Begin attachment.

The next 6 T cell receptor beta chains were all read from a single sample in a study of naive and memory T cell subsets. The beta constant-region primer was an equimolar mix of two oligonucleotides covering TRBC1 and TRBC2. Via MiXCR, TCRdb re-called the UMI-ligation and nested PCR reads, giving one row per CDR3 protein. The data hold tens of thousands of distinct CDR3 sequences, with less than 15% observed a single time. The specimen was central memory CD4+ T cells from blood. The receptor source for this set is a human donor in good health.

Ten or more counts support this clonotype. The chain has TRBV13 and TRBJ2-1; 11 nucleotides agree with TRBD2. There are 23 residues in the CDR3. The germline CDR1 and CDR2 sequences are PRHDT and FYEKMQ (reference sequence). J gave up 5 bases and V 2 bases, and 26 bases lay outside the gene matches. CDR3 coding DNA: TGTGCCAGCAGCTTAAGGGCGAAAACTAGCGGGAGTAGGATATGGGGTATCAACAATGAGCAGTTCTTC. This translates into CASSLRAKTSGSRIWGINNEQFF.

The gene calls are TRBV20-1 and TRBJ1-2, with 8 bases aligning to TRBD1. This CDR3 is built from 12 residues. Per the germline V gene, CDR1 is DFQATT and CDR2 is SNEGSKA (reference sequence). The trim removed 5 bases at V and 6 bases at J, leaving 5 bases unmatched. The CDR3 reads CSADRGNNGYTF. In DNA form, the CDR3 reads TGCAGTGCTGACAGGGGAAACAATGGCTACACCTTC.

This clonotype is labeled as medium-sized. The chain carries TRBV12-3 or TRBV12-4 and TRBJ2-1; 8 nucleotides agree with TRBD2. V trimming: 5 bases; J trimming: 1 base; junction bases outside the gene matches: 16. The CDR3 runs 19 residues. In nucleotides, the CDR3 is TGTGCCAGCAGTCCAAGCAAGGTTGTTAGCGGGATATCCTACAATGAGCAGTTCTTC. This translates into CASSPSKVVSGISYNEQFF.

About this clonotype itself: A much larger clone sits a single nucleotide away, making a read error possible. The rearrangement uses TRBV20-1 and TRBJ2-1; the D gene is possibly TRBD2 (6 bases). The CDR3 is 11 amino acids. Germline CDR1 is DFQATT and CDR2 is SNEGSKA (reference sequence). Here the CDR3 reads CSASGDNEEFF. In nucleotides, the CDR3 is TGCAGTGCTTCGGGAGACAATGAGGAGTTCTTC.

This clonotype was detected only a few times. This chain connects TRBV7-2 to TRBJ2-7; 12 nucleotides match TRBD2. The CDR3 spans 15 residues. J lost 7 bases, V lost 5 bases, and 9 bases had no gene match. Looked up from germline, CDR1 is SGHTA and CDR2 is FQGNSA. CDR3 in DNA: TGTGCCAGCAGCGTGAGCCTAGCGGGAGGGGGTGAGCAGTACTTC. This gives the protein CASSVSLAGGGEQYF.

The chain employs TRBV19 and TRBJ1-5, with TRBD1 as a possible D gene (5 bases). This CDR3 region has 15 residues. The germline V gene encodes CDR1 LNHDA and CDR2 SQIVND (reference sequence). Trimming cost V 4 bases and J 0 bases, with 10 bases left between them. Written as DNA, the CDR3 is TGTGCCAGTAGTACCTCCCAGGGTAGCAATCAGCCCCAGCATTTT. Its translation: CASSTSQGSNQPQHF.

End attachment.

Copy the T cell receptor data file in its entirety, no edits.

The next 6 T cell receptor beta chains were all read from a single sample in a study of naive and memory T cell subsets. The beta constant-region primer was an equimolar mix of two oligonucleotides covering TRBC1 and TRBC2. Via MiXCR, TCRdb re-called the UMI-ligation and nested PCR reads, giving one row per CDR3 protein. The data hold tens of thousands of distinct CDR3 sequences, with less than 15% observed a single time. The specimen was central memory CD4+ T cells from blood. The receptor source for this set is a human donor in good health.

Ten or more counts support this clonotype. The chain has TRBV13 and TRBJ2-1; 11 nucleotides agree with TRBD2. There are 23 residues in the CDR3. The germline CDR1 and CDR2 sequences are PRHDT and FYEKMQ (reference sequence). J gave up 5 bases and V 2 bases, and 26 bases lay outside the gene matches. CDR3 coding DNA: TGTGCCAGCAGCTTAAGGGCGAAAACTAGCGGGAGTAGGATATGGGGTATCAACAATGAGCAGTTCTTC. This translates into CASSLRAKTSGSRIWGINNEQFF.

The gene calls are TRBV20-1 and TRBJ1-2, with 8 bases aligning to TRBD1. This CDR3 is built from 12 residues. Per the germline V gene, CDR1 is DFQATT and CDR2 is SNEGSKA (reference sequence). The trim removed 5 bases at V and 6 bases at J, leaving 5 bases unmatched. The CDR3 reads CSADRGNNGYTF. In DNA form, the CDR3 reads TGCAGTGCTGACAGGGGAAACAATGGCTACACCTTC.

This clonotype is labeled as medium-sized. The chain carries TRBV12-3 or TRBV12-4 and TRBJ2-1; 8 nucleotides agree with TRBD2. V trimming: 5 bases; J trimming: 1 base; junction bases outside the gene matches: 16. The CDR3 runs 19 residues. In nucleotides, the CDR3 is TGTGCCAGCAGTCCAAGCAAGGTTGTTAGCGGGATATCCTACAATGAGCAGTTCTTC. This translates into CASSPSKVVSGISYNEQFF.

About this clonotype itself: A much larger clone sits a single nucleotide away, making a read error possible. The rearrangement uses TRBV20-1 and TRBJ2-1; the D gene is possibly TRBD2 (6 bases). The CDR3 is 11 amino acids. Germline CDR1 is DFQATT and CDR2 is SNEGSKA (reference sequence). Here the CDR3 reads CSASGDNEEFF. In nucleotides, the CDR3 is TGCAGTGCTTCGGGAGACAATGAGGAGTTCTTC.

This clonotype was detected only a few times. This chain connects TRBV7-2 to TRBJ2-7; 12 nucleotides match TRBD2. The CDR3 spans 15 residues. J lost 7 bases, V lost 5 bases, and 9 bases had no gene match. Looked up from germline, CDR1 is SGHTA and CDR2 is FQGNSA. CDR3 in DNA: TGTGCCAGCAGCGTGAGCCTAGCGGGAGGGGGTGAGCAGTACTTC. This gives the protein CASSVSLAGGGEQYF.

The chain employs TRBV19 and TRBJ1-5, with TRBD1 as a possible D gene (5 bases). This CDR3 region has 15 residues. The germline V gene encodes CDR1 LNHDA and CDR2 SQIVND (reference sequence). Trimming cost V 4 bases and J 0 bases, with 10 bases left between them. Written as DNA, the CDR3 is TGTGCCAGTAGTACCTCCCAGGGTAGCAATCAGCCCCAGCATTTT. Its translation: CASSTSQGSNQPQHF.